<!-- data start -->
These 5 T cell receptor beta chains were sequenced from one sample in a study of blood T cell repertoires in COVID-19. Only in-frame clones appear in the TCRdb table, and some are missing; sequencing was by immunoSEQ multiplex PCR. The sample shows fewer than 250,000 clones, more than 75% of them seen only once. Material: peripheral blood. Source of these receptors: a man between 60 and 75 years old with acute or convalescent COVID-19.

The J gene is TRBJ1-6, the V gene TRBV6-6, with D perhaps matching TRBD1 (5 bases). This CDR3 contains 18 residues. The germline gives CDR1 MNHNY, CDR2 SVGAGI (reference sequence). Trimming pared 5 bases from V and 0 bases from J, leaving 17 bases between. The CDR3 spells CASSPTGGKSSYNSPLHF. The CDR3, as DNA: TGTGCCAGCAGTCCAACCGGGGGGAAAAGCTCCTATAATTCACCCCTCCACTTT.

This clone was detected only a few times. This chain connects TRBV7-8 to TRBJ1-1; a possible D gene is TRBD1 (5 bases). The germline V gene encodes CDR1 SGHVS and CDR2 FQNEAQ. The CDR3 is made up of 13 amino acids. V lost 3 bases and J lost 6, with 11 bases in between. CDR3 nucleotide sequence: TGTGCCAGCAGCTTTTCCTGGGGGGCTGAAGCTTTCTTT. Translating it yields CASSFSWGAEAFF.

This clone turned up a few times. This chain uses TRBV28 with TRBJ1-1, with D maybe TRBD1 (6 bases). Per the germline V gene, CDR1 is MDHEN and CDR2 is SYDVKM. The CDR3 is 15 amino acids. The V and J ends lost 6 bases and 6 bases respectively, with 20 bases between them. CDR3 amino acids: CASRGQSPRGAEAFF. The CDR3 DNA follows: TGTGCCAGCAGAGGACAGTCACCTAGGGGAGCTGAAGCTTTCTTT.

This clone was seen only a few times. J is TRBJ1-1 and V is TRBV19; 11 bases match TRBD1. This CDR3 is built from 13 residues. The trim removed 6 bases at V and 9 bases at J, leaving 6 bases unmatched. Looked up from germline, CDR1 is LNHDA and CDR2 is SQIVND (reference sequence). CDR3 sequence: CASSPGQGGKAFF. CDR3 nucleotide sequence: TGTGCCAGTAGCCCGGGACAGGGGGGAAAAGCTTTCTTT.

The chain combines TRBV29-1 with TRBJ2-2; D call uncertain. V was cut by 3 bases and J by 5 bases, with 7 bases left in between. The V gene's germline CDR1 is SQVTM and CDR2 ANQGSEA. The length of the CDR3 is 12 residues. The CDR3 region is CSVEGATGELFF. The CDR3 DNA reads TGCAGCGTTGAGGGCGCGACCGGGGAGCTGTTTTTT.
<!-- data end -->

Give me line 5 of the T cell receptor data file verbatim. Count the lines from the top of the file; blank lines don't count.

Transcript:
This clone was seen only a few times. J is TRBJ1-1 and V is TRBV19; 11 bases match TRBD1. This CDR3 is built from 13 residues. The trim removed 6 bases at V and 9 bases at J, leaving 6 bases unmatched. Looked up from germline, CDR1 is LNHDA and CDR2 is SQIVND (reference sequence). CDR3 sequence: CASSPGQGGKAFF. CDR3 nucleotide sequence: TGTGCCAGTAGCCCGGGACAGGGGGGAAAAGCTTTCTTT.